Thursday 18 July, 2019

New York Times lauds TT Carnival as the mecca of regional carnivals

Written by Baz Dreisinger, Caribbean's Carnivals Tips Their Hats To Trinidad touches on how deeply embedded Carnival is, not only in the culture but in its people. It includes interviews with several local fete promoters on what the season means to Trinbagonians. 

“Carnival to Trinidadians is like soccer to Brazilians,” said Wayne Henry, a founder of ValeVibe, a 23-year-old Trinidadian events company. “In the past, we’ve tended to keep our culture to ourselves, but now Trinis have gained the confidence to export something we certainly do well: party and have a good time.”

Jules Sobion of Caesar's Army explained that his team focus on selling an experience, not just a party. That experience, he believes, is what keeps his patrons coming back for more and what has created demand regionally. 

“If I can give a party in a volcano before it erupts, I’ll do it,” said Jules Sobion, the chief executive of a Trinidad events company called Caesar’s Army. Having attended his signature event, A .M. Bush, on three islands, I believe him. Annually thousands of revelers — including, last year, Rihanna, who partied with Caesar’s Army on her home island, Barbados — scramble for tickets to line up at 3 a.m., follow music and drinks trucks through fields, cover themselves in paint and hose themselves down as the sun comes up. The dancing persists till noon.? We do the unexpected,” Mr. Sobion explained. “What does Caesar’s Army do? We export fun.”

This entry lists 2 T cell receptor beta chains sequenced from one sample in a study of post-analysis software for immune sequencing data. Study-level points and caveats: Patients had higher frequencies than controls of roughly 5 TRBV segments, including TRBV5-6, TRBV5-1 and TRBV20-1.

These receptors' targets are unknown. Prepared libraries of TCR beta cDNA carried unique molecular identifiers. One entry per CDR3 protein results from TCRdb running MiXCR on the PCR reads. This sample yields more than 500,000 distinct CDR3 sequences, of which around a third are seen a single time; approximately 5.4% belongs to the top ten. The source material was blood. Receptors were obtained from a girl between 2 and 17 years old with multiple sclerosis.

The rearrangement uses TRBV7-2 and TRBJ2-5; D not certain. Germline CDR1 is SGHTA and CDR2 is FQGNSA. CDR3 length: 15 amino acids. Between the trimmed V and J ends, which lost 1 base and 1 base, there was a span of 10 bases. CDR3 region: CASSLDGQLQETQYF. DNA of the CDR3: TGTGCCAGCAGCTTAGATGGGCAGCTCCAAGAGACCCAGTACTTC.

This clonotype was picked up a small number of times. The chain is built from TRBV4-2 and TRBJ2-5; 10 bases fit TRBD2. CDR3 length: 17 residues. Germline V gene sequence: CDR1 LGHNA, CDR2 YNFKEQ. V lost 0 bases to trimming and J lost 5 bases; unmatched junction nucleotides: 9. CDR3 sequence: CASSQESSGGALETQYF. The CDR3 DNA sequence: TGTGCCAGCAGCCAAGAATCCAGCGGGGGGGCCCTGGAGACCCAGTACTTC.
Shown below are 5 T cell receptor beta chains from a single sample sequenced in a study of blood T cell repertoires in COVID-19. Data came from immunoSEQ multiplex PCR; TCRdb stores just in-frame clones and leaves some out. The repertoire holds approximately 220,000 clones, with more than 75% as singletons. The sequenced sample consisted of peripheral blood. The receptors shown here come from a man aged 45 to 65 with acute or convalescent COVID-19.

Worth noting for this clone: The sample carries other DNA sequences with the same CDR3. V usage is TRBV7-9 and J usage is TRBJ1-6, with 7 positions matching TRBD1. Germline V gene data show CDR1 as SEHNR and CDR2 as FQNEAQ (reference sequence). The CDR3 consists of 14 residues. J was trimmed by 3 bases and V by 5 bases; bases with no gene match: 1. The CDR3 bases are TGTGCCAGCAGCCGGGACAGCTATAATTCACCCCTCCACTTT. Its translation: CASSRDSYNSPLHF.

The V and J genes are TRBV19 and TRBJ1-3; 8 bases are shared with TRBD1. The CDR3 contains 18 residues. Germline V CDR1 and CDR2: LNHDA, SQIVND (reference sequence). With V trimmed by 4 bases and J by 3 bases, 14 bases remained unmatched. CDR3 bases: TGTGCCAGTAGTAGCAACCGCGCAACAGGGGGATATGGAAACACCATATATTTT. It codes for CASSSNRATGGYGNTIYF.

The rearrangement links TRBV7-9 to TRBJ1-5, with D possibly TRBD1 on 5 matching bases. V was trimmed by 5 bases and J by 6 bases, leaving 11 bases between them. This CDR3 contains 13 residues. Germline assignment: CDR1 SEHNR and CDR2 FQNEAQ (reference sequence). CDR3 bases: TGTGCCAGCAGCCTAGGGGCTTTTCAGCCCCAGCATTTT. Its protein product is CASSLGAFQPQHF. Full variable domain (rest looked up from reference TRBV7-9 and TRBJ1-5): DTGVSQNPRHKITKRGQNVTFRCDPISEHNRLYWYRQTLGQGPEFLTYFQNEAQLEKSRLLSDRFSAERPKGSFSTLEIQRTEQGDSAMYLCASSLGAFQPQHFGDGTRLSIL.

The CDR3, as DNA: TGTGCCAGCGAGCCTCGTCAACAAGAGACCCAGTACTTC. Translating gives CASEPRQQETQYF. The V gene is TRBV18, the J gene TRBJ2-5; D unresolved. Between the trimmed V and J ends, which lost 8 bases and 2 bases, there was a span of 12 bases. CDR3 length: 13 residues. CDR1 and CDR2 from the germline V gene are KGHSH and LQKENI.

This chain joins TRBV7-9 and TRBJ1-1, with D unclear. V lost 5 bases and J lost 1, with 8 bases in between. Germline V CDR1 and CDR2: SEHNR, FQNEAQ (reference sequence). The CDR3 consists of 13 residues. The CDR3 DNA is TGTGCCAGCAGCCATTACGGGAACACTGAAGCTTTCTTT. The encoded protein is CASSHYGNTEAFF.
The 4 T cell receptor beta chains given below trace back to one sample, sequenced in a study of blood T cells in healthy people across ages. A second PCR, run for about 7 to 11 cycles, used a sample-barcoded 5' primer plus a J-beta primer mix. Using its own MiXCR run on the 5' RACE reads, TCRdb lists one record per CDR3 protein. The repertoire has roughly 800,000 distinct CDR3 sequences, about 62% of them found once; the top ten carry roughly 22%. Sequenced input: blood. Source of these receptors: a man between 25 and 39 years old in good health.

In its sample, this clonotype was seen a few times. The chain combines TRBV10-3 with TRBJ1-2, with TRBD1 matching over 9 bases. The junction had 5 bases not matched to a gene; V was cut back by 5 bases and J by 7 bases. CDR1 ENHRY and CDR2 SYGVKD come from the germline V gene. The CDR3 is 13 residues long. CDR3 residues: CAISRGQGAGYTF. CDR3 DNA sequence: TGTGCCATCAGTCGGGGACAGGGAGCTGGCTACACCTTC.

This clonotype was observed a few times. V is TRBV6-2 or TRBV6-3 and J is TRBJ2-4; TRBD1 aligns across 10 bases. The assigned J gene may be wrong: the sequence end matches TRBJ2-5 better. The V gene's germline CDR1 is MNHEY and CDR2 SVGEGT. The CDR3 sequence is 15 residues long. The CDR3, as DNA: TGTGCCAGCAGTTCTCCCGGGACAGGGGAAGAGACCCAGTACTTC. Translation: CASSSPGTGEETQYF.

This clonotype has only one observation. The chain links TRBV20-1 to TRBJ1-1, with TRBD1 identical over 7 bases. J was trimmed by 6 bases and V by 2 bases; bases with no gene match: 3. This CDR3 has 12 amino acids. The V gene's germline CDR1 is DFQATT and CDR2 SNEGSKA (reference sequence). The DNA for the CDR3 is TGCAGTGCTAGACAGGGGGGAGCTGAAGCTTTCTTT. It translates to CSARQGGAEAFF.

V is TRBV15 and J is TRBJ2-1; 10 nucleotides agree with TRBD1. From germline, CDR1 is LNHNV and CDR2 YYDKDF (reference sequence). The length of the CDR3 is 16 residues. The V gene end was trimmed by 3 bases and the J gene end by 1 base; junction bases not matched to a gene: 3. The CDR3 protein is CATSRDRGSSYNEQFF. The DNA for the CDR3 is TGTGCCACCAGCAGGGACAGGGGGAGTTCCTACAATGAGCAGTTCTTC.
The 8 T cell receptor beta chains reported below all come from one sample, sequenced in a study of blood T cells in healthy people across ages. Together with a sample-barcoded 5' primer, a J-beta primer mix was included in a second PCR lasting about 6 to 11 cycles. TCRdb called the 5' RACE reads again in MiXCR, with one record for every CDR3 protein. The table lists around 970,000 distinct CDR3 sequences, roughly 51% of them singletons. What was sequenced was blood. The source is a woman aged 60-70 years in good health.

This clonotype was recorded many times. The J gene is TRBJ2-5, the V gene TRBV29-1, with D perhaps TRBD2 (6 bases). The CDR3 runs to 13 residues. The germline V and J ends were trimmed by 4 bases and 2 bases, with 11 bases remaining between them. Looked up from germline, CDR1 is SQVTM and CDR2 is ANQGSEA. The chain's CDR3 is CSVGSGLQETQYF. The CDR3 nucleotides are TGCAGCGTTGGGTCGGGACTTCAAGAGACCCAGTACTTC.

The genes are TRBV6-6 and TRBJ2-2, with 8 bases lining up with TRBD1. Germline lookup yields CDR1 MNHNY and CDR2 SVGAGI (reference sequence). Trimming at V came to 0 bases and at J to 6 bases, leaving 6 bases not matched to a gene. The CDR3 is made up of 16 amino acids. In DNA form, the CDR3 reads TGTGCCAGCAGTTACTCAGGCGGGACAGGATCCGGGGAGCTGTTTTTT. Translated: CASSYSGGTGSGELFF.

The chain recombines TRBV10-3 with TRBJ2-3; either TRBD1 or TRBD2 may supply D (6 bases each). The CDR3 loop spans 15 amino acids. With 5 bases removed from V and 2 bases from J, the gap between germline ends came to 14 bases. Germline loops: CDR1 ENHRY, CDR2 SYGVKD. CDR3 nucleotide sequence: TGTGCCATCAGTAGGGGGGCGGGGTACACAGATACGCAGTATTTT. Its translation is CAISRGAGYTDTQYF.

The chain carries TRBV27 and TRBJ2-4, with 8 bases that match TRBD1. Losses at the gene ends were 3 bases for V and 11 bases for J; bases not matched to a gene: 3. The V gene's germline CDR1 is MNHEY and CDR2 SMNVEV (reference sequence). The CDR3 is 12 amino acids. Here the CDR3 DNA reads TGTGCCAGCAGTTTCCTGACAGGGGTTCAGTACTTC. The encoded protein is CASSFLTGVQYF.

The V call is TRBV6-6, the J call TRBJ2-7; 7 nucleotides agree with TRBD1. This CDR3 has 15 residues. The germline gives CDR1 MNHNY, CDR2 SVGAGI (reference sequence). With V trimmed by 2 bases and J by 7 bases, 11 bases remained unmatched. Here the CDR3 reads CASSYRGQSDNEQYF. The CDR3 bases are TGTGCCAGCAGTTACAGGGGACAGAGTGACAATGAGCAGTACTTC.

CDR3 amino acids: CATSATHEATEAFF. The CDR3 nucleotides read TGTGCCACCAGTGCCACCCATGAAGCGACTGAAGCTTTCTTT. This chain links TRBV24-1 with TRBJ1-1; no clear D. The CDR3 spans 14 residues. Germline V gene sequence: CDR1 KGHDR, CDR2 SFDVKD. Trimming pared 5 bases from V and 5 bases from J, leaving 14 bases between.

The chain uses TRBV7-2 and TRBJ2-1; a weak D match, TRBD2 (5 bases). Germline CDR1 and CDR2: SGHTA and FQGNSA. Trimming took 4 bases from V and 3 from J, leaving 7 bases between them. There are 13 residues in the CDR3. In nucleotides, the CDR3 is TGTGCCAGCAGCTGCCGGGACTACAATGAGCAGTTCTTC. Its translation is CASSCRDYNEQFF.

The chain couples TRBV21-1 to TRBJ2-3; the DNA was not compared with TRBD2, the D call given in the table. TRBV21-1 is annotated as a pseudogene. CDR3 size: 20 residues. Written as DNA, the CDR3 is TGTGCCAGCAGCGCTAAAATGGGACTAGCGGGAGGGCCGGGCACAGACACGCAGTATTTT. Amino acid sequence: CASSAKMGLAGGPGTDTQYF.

Kwesi Hopkinson, head of Scorch explains that the presence of certain Trini brands in regional carnivals serves as an endorsement in that carnival. “Scorch is really a regional thing, meant to connect all the islands’ cultures. So when we arrive at a particular carnival, it’s an endorsement, a seal of approval that, ‘Yes, this carnival is officially happening.’”

Fashion designer Anya Ayoung-Chee also threw her two cents in, saying that while it's great to see Trini influence in various carnivals throughout the region, it's important that Trinidad maintains its own distinct flair. 

“What I definitely don’t want to see, with Trinis carrying our culture throughout the region, is the homogenization of carnival." "My focus is always, how do we think about it beyond copy-and-paste, from island to island? How do we preserve traditions, but also how can we hybridise, recognising that carnival culture is always evolving?”

 

Read the full article here. 

 

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